HG: Do you mean might they, having read the book, go out and do a bit of mass murder?
RR: I know what she means. My characters who commit murder or do dreadful things usually come to a bad end. There is not that kind of amoral atmosphere in the book or about them so that they triumph or they come through successfully. Nobody would really want to do what Eunice and Joan do if they saw themselves coming to the kind of end that these two come to.
HG: Question here in the front row.
AM: I wanted to ask you a little bit about the character of Giles that you mentioned earlier, as a counterpoint to Eunice and her illiteracy and the volumes that he reads. As he's so important in that way, he seems a little incidental in the family. Is that a particular contrast, were you styling him that way? He was a character I was rather fond of, but actively in the story. He preferred to read.
RR: He is of course, yes, a counterpoint to Eunice, and that is one reason why he's there. He's also there because after all if I am an author I'm also a human being and I like to get a bit of fun out of what I write. You know, if you have dull pedestrian characters, you do reach a point in a book where you feel that you don't really want to go on with it, because you don't care.
HG: Another question?
AM: How much of a moralist are you? Maybe all writers of detective stories are moralists, but how moralist do you feel you are?
RR: I don't know. How can I answer such a question? I feel obliged to take a moral stand when I'm writing, but how moral I am, I don't know. Am I more moralistic than other writers? I don't know.
AM: I think that's what I meant, the fact that you do take a moral stand.
RR: Well, I'm certainly thinking about it, of course, and I don't know how one could fail to. I think I would think about that in all my books.
AM: Do you think the detective genre is very moral? Is that what it's all about?
RR: Well, I think that it is both very moral and extremely immoral, or it used to be. Less so now, I think it has become very much more moral, because I think perhaps in a strange way, except sexually, we have become more moral. When you think of all those detective stories that were written in the twenties and thirties of the last century, they were flagrantly immoral in that they were simply about people being killed and there was no kind of moral stand taken about them at all, on the whole. It was simply a matter of finding out who did it.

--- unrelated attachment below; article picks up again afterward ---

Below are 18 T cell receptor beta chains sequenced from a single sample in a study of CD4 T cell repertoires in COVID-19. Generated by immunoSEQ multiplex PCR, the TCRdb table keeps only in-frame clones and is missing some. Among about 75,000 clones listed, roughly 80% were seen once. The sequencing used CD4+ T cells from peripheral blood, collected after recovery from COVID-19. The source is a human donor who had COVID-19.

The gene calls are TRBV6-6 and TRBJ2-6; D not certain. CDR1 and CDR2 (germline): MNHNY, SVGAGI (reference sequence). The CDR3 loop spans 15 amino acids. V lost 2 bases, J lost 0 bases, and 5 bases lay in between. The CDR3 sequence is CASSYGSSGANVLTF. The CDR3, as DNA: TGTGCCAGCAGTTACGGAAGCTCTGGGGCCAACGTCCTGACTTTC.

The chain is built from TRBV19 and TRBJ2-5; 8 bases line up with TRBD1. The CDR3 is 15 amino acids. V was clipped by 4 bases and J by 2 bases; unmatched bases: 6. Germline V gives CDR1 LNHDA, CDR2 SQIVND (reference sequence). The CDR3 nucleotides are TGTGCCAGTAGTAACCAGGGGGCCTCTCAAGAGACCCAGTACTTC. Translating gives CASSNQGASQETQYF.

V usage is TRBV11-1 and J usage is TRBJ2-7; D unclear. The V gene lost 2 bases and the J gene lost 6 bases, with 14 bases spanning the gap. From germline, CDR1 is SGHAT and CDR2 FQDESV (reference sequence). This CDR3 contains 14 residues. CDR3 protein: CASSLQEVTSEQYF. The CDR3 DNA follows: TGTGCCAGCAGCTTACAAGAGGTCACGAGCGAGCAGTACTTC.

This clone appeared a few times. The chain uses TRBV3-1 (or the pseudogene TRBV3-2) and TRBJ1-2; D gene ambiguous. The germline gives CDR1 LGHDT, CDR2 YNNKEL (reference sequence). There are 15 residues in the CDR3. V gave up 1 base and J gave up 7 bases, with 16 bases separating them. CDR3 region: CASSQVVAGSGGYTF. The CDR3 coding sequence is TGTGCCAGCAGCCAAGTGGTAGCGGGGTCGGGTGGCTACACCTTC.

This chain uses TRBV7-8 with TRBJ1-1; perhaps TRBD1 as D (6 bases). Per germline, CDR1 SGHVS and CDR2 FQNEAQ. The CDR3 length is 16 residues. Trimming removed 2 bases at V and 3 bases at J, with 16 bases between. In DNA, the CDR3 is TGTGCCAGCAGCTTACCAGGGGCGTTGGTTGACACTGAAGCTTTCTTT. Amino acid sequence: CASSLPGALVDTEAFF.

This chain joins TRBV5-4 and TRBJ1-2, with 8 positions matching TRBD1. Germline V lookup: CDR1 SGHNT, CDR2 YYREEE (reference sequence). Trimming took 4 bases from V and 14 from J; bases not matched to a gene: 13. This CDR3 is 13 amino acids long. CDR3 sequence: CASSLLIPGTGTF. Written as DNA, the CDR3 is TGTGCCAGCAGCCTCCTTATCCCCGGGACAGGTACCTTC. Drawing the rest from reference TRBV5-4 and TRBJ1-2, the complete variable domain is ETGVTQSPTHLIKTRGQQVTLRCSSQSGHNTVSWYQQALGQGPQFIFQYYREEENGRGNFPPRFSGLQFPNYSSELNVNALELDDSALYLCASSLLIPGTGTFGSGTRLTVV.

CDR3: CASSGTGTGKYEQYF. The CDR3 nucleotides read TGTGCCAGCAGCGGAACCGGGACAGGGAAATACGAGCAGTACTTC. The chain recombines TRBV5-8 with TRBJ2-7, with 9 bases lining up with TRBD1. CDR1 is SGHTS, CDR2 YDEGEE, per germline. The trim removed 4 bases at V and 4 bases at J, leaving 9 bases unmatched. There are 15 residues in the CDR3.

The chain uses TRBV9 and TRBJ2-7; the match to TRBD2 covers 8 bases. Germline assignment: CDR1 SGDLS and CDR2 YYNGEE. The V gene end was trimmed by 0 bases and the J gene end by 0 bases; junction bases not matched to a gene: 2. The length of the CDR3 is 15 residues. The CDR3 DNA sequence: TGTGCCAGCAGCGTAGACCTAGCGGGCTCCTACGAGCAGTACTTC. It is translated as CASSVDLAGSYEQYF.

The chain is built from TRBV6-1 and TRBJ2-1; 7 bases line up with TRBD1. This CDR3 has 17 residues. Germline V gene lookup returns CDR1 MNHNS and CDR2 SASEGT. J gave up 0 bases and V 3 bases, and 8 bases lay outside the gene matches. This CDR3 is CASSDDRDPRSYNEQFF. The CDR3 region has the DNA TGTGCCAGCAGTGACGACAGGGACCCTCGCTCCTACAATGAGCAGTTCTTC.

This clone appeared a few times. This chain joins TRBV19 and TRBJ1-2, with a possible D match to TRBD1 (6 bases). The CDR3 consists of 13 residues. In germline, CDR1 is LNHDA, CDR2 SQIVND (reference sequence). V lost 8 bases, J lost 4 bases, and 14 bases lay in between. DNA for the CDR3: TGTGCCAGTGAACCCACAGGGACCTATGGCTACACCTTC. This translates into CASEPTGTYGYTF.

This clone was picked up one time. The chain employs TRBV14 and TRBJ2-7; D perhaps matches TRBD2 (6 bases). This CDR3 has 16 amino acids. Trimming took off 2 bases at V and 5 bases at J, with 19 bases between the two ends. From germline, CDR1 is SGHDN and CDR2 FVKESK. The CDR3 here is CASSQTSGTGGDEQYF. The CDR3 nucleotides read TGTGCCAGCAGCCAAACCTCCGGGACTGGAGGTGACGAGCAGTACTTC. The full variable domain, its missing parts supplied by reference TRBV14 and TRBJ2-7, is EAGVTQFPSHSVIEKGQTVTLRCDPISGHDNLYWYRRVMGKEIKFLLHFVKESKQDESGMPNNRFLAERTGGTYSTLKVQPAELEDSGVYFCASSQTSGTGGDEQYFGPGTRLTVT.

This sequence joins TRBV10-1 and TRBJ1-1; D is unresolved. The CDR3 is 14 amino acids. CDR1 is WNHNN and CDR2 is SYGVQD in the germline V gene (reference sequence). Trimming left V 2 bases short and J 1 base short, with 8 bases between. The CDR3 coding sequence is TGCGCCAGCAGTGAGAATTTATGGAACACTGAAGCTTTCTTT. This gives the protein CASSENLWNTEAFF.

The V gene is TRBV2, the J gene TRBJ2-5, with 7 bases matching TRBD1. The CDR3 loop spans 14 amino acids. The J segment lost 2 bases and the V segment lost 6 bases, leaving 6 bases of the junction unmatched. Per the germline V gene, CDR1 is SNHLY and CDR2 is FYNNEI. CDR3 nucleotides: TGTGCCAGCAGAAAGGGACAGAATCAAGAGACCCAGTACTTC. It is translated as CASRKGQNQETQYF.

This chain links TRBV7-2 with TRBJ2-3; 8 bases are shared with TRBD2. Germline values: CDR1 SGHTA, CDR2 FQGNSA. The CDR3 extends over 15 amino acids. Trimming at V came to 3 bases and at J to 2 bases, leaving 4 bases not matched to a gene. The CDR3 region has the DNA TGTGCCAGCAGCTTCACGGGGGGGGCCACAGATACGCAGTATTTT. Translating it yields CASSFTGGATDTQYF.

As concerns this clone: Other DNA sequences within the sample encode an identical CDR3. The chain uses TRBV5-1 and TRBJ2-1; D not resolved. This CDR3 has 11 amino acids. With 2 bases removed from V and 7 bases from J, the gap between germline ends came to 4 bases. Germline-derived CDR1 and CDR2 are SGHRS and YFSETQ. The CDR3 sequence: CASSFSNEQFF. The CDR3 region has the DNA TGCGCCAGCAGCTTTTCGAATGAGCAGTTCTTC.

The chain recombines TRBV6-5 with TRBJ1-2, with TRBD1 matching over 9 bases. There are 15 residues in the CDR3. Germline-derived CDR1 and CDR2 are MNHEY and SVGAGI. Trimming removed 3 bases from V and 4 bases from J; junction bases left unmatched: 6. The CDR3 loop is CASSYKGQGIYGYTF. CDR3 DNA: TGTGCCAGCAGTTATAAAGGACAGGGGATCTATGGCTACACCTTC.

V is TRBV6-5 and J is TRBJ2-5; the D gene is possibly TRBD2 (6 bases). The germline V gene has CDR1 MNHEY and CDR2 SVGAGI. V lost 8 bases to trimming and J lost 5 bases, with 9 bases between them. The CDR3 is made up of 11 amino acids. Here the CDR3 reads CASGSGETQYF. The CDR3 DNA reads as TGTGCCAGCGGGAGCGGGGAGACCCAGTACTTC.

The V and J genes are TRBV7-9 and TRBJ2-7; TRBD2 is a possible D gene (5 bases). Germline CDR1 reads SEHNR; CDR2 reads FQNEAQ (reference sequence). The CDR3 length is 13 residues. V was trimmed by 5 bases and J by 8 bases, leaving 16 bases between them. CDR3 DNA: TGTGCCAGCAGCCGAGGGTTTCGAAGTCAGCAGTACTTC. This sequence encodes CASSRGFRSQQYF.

HG: We have now a question from a World Service listener in Singapore, from Nifia Devan. Nifia, your question for Ruth Rendell about A Judgement In Stone.
ND: I was interested to find out if you could set A Judgement In Stone in a contemporary setting, in 2003, because Eunice tries very hard to hide the fact that she's illiterate in the book, and up to a certain point she succeeds, but with the rising rate of illiteracy now and the sort of dumbing-down culture, do you think this would have had the same effect now and would she have killed the Coverdales for the same reasons?
RR: I think she probably would have done. I know what you mean, and I know about of course the rising tide of illiteracy, but if she had been in the same sort of family, and there's no reason to think she wouldn't have been, she presumably would have felt the same. But of course I'm not going to reset it in a contemporary setting, and I do try to choose themes and plots that are particularly suited to the time in which I'm writing. I think that A Judgement In Stone was very well suited to 1975, and the sort of innocence there is about Eunice, and the ignorance and so on, I think that today there would be other things coming into play which your questioner mentions. For instance, there's the Internet. I don't know how that would have affected things but I'm beginning to imagine how it might have done. I know that it would not have been a theme that I would have chosen. If I had, Eunice would have come from a different background for one thing. I think that she might with her peculiarities have gone to a school catering for children with special needs.
HG: Thank you. Now we have a question here from a listener in Argentina, Samantha Maranca, and this is a very simple straightforward question. "Dear Ruth Rendell, why is the novel A Judgement In Stone called that way?"
RR: I hate to confess this, but it is the only book I've written that I did not name myself and I was so desperate to find a title that when a reader at my publishers came up with this title, I thought 'OK, let's have it, it'll do'. [laughter] But in fact I don't think it's a good title, but anyway most people, except your very percipient questioner, have accepted it.
HG: That's all the questions we've got time for, but before we end I'd like to announce that after much deliberation, this month's prize for the star question, a signed copy of Ruth Rendell's A Judgement In Stone, goes to Ine Jacet from the Netherlands. But for now, thank you to the audience for World Book Club, thank you to you, the listeners, and thanks especially to this month's guest, Ruth Rendell. [applause]
World Book Club with Ruth Rendell discussing A Judgement In Stone was presented by Harriett Gilbert. The program was produced by Colin Grant and it came to you from the BBC World Service here in London.